Tuesday, February 7, 2012
It’s awesome to me that there is a hole in my living room designed to burn things. And not only does it burn things but it functions to use the burning as heat for my home. I love the colors and the heat and the smell. I love cleaning out the ashes. OK, what now? Yes. For a few years now, I have discovered that cleaning my fireplace is an incredibly cathartic activity. The fire has done its work. Everything is burned and gone and cleansed or destroyed. It’s left behind the ashes of what used to be. And getting in there and sweeping and brushing and cleaning those ashes has become a deeply symbolic practice for me. I can start over and start new. I can watch the transformation. I can see the chars and the marks but it is ready to start again. It allowed the fire to stay contained and keep me warm and comfort me, and when that is over it gives me a chance to start over again.
I don’t know if I will be adequately able to explain how appreciative I am of having a job. I mean, there is the obvious, I got divorced and needed work and found great hours doing something worthwhile and offering me enough to live on. Obviously I know that finding steady employment is really challenging, especially doing something you love to do, and I have that every day. I get to go to work and take care of other people and make friends and be in public and handle what gets thrown at me. I get to be proud of myself and always remember when I get frustrated or tired how many people would love to trade me places. I am beyond undeserving for that.
But as a survivor of mental illness…as someone who wasn’t even able to drive to the grocery store or go places without my safe person or have any hours in my day that weren’t consumed by my madness from intrusive thoughts and endless compulsions…as that girl…I am speechless. I am employed. By people who don’t even necessarily know of the battle I fought and still fight every day. I am succeeding. And I’m failing. And I’m getting up and doing it all over again the next day. The feeling of liberation is not akin to anything. It’s finding myself in the day to day that everyone else has. I relish the day to day. Sometimes it’s boring. And that is the most exciting part. Sometimes I am doing work and just doing work all day when it hits me like a bitch slap that I am not a prisoner to this today. And I appreciate being employed because it makes me like everyone else.
I want to fail. I need to fail. I hope that many times in my life a get the chance to fail and fail again. Because that means I tried something.
If I didn’t fail then I didn’t try. I didn’t step outside my box and push myself to do something…anything. Sometimes I fail at getting out of bed. Sometimes I fail at liking myself. Sometimes I fail at being happy with who I see in my mirror. But I’m trying. When I quit trying, that’s when it’s over. Sometimes I fail at love, relationships, cooking, running, meeting, learning, stretching, walking, prioritizing, letting go, standing tall, speaking, speaking, being kind, or just accepting life. But I’m trying. And failing makes it so much better when I manage to do it right. And when I fail at the same thing again I can remember what the success feels like and try to go back. Failing is not a disappointment. It’s a motivation. It’s reality. It makes me face the fact that life is real and I am real and no one gets to live in Eden. Failure is God kicking me in the ass so that success is never expected and always is appreciated.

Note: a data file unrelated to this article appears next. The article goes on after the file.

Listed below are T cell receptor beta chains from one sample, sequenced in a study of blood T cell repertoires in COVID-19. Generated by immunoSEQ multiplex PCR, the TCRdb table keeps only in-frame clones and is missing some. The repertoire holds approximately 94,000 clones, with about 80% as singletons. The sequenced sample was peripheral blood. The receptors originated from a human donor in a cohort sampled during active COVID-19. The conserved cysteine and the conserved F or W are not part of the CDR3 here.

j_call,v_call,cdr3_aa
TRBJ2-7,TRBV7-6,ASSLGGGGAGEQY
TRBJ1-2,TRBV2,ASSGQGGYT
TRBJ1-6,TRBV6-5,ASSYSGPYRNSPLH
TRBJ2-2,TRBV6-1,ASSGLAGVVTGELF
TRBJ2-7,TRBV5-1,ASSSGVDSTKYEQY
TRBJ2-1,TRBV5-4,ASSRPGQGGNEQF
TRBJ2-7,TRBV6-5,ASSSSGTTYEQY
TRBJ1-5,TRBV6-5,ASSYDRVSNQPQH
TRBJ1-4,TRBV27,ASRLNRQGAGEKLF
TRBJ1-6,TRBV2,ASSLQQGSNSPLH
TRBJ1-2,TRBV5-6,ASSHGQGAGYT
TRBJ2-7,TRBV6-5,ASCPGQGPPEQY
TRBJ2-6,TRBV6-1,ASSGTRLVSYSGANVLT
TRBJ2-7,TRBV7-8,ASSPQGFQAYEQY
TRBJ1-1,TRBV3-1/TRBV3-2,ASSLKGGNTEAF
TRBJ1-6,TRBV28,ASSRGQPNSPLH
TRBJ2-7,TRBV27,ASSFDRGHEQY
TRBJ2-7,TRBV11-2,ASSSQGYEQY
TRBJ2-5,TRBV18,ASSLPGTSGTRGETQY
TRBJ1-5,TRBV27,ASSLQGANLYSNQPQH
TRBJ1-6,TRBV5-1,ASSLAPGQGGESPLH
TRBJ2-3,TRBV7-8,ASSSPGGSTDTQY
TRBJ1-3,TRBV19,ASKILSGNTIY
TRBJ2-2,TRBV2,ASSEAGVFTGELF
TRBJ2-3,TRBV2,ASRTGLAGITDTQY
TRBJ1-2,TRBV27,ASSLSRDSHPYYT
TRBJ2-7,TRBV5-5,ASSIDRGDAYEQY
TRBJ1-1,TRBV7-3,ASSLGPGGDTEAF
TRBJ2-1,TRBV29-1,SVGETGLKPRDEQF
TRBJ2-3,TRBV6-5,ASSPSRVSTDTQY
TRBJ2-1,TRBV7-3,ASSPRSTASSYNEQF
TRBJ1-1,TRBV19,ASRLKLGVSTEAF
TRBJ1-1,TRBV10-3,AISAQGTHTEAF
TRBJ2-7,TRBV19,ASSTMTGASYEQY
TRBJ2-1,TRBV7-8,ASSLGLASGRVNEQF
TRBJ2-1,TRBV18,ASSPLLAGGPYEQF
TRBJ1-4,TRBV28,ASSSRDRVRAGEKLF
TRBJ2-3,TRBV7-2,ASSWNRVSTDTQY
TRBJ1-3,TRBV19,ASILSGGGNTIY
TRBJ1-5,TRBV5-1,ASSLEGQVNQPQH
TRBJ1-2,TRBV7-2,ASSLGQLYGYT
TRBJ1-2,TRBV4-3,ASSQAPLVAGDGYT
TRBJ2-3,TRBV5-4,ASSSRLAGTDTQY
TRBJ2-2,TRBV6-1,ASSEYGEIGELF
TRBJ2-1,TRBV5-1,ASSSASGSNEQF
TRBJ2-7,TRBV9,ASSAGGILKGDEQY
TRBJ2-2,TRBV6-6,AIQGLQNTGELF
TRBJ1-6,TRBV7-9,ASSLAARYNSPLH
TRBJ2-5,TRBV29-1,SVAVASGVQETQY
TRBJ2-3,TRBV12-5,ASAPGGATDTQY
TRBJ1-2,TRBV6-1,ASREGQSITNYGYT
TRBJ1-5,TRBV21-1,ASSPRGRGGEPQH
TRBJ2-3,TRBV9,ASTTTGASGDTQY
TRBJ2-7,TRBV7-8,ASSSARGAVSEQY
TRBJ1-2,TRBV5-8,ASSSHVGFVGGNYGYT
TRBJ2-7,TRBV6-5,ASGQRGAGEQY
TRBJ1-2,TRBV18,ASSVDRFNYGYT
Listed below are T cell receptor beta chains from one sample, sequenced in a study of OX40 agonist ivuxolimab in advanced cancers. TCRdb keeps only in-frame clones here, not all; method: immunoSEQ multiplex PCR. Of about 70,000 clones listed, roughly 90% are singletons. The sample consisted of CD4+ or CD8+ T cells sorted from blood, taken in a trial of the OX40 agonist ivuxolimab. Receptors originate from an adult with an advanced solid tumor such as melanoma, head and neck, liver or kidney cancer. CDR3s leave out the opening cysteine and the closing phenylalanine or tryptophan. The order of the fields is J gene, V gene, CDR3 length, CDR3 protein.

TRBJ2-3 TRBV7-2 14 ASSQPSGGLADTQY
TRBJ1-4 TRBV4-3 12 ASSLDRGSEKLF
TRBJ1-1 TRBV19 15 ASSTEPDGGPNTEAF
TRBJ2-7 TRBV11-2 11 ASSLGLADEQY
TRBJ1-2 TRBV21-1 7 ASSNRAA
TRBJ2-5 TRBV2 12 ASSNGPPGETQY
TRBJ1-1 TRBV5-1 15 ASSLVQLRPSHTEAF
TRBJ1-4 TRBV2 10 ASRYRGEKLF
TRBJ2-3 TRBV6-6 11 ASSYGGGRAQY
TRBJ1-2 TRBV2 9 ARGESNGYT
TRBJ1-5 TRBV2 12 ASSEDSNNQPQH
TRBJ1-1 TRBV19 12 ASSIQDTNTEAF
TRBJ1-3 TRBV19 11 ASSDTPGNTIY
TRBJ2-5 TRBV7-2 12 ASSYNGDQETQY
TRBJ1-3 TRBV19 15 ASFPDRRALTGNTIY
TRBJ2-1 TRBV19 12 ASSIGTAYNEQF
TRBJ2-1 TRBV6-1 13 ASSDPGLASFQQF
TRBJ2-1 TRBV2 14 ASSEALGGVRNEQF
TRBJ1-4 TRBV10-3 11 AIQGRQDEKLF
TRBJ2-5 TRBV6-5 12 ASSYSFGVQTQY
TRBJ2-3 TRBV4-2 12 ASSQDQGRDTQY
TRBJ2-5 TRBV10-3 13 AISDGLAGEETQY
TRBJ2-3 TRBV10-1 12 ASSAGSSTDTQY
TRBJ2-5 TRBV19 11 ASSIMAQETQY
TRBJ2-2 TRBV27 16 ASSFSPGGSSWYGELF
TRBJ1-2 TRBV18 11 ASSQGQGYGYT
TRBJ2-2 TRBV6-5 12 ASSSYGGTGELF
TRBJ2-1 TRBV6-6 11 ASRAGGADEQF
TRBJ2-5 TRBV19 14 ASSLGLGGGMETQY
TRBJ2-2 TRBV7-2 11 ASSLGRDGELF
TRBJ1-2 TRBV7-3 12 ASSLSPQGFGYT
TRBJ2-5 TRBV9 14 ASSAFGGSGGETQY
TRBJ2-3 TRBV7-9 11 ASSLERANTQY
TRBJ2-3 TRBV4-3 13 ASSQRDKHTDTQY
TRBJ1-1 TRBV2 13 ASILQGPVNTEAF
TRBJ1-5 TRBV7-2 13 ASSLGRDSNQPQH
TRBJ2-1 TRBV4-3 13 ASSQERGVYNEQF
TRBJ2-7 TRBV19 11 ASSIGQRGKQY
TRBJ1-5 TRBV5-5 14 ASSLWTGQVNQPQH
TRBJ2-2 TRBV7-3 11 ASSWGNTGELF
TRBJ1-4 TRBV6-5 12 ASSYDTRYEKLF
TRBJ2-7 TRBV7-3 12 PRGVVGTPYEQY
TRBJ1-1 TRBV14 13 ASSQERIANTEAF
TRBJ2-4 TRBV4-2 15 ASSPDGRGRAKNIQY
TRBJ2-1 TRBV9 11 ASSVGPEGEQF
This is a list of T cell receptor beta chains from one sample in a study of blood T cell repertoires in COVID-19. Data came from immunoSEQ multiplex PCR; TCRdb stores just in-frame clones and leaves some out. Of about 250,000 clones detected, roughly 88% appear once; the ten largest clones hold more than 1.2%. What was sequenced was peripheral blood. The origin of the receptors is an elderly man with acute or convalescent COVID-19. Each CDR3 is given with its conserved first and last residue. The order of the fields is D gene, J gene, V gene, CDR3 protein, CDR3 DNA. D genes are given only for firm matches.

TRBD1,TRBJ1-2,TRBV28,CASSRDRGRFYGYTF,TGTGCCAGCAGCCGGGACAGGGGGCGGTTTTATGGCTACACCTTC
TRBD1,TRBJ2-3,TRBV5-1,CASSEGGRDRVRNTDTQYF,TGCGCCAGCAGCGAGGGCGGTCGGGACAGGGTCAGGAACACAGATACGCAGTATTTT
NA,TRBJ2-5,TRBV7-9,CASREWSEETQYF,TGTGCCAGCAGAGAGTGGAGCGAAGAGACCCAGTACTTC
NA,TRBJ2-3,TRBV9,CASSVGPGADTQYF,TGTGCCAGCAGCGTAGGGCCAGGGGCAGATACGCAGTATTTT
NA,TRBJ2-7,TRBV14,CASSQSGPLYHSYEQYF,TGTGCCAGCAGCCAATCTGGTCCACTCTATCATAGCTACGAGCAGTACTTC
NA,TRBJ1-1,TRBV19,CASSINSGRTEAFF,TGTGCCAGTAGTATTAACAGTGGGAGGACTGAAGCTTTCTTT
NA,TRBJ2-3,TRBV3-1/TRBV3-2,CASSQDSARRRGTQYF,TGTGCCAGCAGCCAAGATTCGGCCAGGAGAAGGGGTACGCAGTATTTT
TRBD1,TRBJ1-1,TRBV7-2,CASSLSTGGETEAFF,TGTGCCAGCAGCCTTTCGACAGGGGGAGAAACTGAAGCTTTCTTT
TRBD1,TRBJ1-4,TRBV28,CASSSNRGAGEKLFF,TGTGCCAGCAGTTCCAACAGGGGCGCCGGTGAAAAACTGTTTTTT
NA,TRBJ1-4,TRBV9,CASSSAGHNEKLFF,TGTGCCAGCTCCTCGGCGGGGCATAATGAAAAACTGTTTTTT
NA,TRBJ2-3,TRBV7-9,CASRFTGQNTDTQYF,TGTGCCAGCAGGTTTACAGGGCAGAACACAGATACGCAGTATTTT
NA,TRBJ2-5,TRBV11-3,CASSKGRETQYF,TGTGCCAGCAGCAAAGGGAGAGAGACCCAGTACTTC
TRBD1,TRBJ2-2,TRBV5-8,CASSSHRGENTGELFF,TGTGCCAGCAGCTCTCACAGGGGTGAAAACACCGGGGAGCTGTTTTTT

It seems counter intuitive that the girl who has life challenging panic, anxiety and OCD which confounds the very essence of what fear is would be appreciative and even thankful for fear. Fear makes me alive. Kind of like failure. It makes me real. It makes me balanced. It makes me think. It makes me analyze and make choices. It keeps my blood moving and my senses sharp. It forces the primal instinct to the surface and makes me face it head on. There is no hiding. No pretending. I must acknowledge it and chose to let it refine me. Not define me.
It's this weird primal thing that we do. We just do it. From when we are babies. And we do it before we can talk or anything. It's communication. There's no predicting what will make you laugh. Will you laugh at someone else, yourself, uncomfortable situations? That's me. I laugh in socially inappropriate situations. Like, full on belly laugh. Funerals, church, the middle of a huge fight, presentations, sex etc etc etc etc.
But that is what heals me. It protects me. It gives me a chance to breathe and process and take in the situation around me. It releases chemicals in my brain that God knows my crazy ass brain sure as hell needs. Laughing is contagious (not unlike herpes) and can go on until you forget what started it. I love that feeling of sore muscles after laughing so hard at some one's joke. Or their funeral.
Do I use it as a defense mechanism? Of course I do. You don't need a psychiatrist to tell you that. Yeah. Sometimes I don't want to deal with what is right in front of me. So I look for something funny. Or I find the absurdity in it. I lighten it. And then I can get into it and deal with it. Once it stops being scary because it made me laugh. Once it stops being a threat or a burden or something totally unexpected I can DEAL with it. I can laugh. And I can heal.
There are probably all kinds of facts about how laughing has health benefits blah blah boring so if you want to google that crap go right on ahead. Nerd.